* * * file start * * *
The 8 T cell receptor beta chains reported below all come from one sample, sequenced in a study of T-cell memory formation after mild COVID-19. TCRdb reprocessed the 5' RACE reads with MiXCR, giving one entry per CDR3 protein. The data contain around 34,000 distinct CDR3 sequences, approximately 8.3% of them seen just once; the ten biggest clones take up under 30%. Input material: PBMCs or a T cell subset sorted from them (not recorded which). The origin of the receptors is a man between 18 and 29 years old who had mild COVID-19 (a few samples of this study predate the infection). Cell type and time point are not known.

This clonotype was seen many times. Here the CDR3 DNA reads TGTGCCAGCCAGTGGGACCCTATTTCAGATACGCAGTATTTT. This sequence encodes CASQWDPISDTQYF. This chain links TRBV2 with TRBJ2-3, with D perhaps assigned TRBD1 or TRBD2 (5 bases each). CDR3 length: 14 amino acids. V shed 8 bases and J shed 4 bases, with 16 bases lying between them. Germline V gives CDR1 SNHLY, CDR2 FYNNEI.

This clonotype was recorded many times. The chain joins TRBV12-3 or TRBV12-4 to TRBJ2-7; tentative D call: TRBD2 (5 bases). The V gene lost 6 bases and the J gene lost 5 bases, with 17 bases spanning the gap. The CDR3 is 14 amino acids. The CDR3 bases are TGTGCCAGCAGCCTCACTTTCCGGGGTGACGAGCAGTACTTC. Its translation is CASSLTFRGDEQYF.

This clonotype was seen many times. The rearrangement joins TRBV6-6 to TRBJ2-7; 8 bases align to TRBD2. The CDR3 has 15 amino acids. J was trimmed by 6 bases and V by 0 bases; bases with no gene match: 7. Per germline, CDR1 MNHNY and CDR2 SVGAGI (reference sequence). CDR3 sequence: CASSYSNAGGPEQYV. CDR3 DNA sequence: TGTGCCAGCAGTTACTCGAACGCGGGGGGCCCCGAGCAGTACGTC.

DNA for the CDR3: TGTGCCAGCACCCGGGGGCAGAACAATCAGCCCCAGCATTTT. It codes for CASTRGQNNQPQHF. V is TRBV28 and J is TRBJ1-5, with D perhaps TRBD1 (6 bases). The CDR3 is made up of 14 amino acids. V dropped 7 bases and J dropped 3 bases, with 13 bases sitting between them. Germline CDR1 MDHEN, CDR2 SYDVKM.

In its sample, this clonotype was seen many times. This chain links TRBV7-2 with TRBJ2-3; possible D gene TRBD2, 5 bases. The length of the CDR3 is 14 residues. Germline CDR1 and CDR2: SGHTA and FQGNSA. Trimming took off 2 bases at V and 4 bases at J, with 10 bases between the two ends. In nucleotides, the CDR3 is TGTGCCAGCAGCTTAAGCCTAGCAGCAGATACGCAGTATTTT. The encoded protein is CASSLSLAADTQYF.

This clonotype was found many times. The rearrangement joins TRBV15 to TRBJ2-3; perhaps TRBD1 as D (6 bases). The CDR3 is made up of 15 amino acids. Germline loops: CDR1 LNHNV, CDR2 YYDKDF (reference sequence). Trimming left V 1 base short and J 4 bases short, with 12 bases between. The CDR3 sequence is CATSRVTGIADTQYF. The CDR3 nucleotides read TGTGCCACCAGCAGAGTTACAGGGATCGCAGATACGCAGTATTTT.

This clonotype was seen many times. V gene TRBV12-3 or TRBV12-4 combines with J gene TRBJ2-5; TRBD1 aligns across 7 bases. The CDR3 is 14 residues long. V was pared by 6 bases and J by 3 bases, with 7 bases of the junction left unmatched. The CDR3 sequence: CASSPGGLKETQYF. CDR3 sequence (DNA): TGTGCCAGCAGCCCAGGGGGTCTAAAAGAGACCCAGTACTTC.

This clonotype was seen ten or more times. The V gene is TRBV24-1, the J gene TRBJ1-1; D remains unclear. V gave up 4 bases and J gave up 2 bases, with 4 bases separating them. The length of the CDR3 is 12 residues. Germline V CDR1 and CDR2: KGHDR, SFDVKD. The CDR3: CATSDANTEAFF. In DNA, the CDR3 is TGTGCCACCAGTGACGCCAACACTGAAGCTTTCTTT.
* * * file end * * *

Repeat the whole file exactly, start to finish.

The 8 T cell receptor beta chains reported below all come from one sample, sequenced in a study of T-cell memory formation after mild COVID-19. TCRdb reprocessed the 5' RACE reads with MiXCR, giving one entry per CDR3 protein. The data contain around 34,000 distinct CDR3 sequences, approximately 8.3% of them seen just once; the ten biggest clones take up under 30%. Input material: PBMCs or a T cell subset sorted from them (not recorded which). The origin of the receptors is a man between 18 and 29 years old who had mild COVID-19 (a few samples of this study predate the infection). Cell type and time point are not known.

This clonotype was seen many times. Here the CDR3 DNA reads TGTGCCAGCCAGTGGGACCCTATTTCAGATACGCAGTATTTT. This sequence encodes CASQWDPISDTQYF. This chain links TRBV2 with TRBJ2-3, with D perhaps assigned TRBD1 or TRBD2 (5 bases each). CDR3 length: 14 amino acids. V shed 8 bases and J shed 4 bases, with 16 bases lying between them. Germline V gives CDR1 SNHLY, CDR2 FYNNEI.

This clonotype was recorded many times. The chain joins TRBV12-3 or TRBV12-4 to TRBJ2-7; tentative D call: TRBD2 (5 bases). The V gene lost 6 bases and the J gene lost 5 bases, with 17 bases spanning the gap. The CDR3 is 14 amino acids. The CDR3 bases are TGTGCCAGCAGCCTCACTTTCCGGGGTGACGAGCAGTACTTC. Its translation is CASSLTFRGDEQYF.

This clonotype was seen many times. The rearrangement joins TRBV6-6 to TRBJ2-7; 8 bases align to TRBD2. The CDR3 has 15 amino acids. J was trimmed by 6 bases and V by 0 bases; bases with no gene match: 7. Per germline, CDR1 MNHNY and CDR2 SVGAGI (reference sequence). CDR3 sequence: CASSYSNAGGPEQYV. CDR3 DNA sequence: TGTGCCAGCAGTTACTCGAACGCGGGGGGCCCCGAGCAGTACGTC.

DNA for the CDR3: TGTGCCAGCACCCGGGGGCAGAACAATCAGCCCCAGCATTTT. It codes for CASTRGQNNQPQHF. V is TRBV28 and J is TRBJ1-5, with D perhaps TRBD1 (6 bases). The CDR3 is made up of 14 amino acids. V dropped 7 bases and J dropped 3 bases, with 13 bases sitting between them. Germline CDR1 MDHEN, CDR2 SYDVKM.

In its sample, this clonotype was seen many times. This chain links TRBV7-2 with TRBJ2-3; possible D gene TRBD2, 5 bases. The length of the CDR3 is 14 residues. Germline CDR1 and CDR2: SGHTA and FQGNSA. Trimming took off 2 bases at V and 4 bases at J, with 10 bases between the two ends. In nucleotides, the CDR3 is TGTGCCAGCAGCTTAAGCCTAGCAGCAGATACGCAGTATTTT. The encoded protein is CASSLSLAADTQYF.

This clonotype was found many times. The rearrangement joins TRBV15 to TRBJ2-3; perhaps TRBD1 as D (6 bases). The CDR3 is made up of 15 amino acids. Germline loops: CDR1 LNHNV, CDR2 YYDKDF (reference sequence). Trimming left V 1 base short and J 4 bases short, with 12 bases between. The CDR3 sequence is CATSRVTGIADTQYF. The CDR3 nucleotides read TGTGCCACCAGCAGAGTTACAGGGATCGCAGATACGCAGTATTTT.

This clonotype was seen many times. V gene TRBV12-3 or TRBV12-4 combines with J gene TRBJ2-5; TRBD1 aligns across 7 bases. The CDR3 is 14 residues long. V was pared by 6 bases and J by 3 bases, with 7 bases of the junction left unmatched. The CDR3 sequence: CASSPGGLKETQYF. CDR3 sequence (DNA): TGTGCCAGCAGCCCAGGGGGTCTAAAAGAGACCCAGTACTTC.

This clonotype was seen ten or more times. The V gene is TRBV24-1, the J gene TRBJ1-1; D remains unclear. V gave up 4 bases and J gave up 2 bases, with 4 bases separating them. The length of the CDR3 is 12 residues. Germline V CDR1 and CDR2: KGHDR, SFDVKD. The CDR3: CATSDANTEAFF. In DNA, the CDR3 is TGTGCCACCAGTGACGCCAACACTGAAGCTTTCTTT.